There has also been a fundamental shift in the type of work seismic contractors receive. Before the down market, most work was done under contract, with a seismic company funded to complete a job. A smaller percentage of work was gained through multi-client sales. Those numbers have probably flipped, explained Keyte, placing further strain on the participating seismic companies as they wait for buyers.

Furthermore, if E&P companies are suffering for cash, that could lead to an even bigger problem: Companies are indicating that they do not plan to exceed those dwindling cash reserves, according to a report.

Released in December 2015, Evercore ISI’s Global Exploration and Production Spending Outlook surveyed about 300 global oil and gas companies and collected their data throughout the year. Not surprisingly, 74% of operators surveyed indicated that oil price is the key determinant of 2016 budgets, however, Evercore said cash flow remained a preeminent determinant of total E&P spend, coming in at 59%.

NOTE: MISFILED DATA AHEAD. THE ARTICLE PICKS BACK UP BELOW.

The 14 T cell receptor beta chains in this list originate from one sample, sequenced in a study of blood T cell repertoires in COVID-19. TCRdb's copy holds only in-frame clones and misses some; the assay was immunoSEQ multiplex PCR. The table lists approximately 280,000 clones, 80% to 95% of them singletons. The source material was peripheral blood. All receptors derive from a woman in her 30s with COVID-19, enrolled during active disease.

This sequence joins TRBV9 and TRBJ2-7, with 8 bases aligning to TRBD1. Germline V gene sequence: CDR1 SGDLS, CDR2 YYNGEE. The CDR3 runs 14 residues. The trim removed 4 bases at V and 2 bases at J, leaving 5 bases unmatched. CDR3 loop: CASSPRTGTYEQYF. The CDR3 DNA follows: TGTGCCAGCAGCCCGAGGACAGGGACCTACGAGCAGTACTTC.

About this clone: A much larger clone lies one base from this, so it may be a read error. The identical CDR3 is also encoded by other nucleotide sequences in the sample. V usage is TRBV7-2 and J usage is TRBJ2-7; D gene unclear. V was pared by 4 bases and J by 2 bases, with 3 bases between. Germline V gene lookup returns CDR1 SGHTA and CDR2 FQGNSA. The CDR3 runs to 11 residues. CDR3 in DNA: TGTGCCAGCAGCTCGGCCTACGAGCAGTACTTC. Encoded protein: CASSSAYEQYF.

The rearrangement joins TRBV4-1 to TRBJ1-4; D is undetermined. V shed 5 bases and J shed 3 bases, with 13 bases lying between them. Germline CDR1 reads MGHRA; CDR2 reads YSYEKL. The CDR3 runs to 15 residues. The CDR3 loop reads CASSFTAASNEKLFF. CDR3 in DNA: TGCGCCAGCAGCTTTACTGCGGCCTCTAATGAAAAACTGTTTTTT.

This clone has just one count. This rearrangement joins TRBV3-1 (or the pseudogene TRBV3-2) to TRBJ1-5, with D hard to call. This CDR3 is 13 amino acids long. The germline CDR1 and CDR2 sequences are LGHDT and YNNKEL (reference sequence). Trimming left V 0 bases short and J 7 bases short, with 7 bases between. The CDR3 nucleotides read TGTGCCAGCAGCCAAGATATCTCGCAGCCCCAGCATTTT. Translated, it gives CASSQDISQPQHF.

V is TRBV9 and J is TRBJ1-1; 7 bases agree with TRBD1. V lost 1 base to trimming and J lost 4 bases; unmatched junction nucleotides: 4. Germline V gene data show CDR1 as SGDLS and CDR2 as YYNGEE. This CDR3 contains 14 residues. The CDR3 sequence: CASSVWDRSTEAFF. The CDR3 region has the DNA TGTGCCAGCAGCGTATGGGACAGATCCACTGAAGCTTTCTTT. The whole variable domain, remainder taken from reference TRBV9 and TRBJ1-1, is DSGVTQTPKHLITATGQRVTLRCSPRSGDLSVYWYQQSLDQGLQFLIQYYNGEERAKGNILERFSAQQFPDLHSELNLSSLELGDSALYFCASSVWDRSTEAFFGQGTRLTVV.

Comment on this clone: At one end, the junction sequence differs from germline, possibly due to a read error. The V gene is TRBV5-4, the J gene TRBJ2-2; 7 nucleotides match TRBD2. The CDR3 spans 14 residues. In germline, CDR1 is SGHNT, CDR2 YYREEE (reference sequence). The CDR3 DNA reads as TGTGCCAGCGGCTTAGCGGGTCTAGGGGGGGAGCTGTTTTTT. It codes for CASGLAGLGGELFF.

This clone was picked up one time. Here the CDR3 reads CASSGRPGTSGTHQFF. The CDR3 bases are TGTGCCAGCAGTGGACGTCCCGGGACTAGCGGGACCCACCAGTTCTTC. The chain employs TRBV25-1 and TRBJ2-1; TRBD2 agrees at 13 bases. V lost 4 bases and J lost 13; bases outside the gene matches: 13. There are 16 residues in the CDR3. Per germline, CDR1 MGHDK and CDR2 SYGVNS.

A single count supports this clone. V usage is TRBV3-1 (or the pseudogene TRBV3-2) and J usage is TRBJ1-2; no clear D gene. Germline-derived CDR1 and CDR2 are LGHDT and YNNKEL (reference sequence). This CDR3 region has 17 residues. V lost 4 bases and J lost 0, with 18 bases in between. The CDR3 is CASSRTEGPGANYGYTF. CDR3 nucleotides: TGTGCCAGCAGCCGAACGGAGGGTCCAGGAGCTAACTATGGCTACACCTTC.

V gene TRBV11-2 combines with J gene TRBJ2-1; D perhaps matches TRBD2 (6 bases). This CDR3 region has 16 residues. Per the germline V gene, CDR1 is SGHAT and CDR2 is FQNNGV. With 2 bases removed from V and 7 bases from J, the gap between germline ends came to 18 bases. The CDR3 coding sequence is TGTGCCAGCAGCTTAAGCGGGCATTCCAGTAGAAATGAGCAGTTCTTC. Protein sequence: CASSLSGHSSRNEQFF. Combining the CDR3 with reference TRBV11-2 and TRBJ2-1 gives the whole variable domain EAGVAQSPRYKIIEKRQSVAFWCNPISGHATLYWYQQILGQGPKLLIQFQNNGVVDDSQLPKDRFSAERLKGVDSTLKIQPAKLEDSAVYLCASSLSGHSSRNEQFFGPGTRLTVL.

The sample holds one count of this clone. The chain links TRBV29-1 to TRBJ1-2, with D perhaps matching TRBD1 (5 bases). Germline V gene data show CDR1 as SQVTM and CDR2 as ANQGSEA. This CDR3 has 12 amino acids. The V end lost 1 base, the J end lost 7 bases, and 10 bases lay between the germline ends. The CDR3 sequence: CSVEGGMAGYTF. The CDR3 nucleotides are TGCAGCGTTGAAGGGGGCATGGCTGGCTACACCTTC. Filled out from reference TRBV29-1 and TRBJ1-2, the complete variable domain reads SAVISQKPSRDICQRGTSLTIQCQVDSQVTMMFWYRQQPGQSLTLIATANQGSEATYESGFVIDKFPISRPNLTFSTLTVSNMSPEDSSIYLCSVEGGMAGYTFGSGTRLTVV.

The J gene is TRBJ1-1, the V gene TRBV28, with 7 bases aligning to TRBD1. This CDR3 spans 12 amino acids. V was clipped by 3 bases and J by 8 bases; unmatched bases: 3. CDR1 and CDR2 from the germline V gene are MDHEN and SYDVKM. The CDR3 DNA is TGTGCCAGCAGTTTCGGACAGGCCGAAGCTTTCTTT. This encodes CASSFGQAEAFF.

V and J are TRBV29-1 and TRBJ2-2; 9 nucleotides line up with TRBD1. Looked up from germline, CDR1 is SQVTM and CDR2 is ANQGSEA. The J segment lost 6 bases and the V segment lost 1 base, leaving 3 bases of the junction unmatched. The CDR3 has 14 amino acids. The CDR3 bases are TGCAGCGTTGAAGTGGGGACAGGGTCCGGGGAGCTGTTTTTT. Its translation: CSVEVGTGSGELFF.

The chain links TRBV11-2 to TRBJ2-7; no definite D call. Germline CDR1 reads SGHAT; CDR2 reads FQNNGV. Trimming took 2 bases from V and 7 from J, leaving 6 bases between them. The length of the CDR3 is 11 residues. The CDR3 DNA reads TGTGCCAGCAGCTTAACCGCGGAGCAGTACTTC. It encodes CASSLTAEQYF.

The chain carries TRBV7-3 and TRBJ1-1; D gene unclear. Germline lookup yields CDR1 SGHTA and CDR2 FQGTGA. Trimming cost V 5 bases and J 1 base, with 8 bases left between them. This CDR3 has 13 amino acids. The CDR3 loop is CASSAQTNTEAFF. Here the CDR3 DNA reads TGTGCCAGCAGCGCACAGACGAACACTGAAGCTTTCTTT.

Furthermore, 78% of the companies surveyed expect to spend within cash flow in 2016, a sharp increase from 55% in 2015.

Even though there are still areas of the world that are seeing a relatively high level of seismic activity, including Myanmar, the Caribbean coast of South America, and Mexico, low or no pre-funding could keep companies from pursuing those opportunities.

“There is a lot of activity, but a lot of that activity is not totally funded, so a lot of that cost is coming out of the contractor’s pocket,” Keyte said.

Hunter also noted that some companies will not move forward without a certain level of pre-funding, so one “would expect that a lot of these projects won’t go ahead.”

The multiplier chain

One of the biggest issues that seismic and geophysical companies have been facing is an industry-wide slash of upstream budgets, including sinking E&P resources. Unfortunately, this is likely to continue until the market begins to rebalance. Unable to embark on any new exploration, the effects resound through the rest of the industry - particularly seismic companies.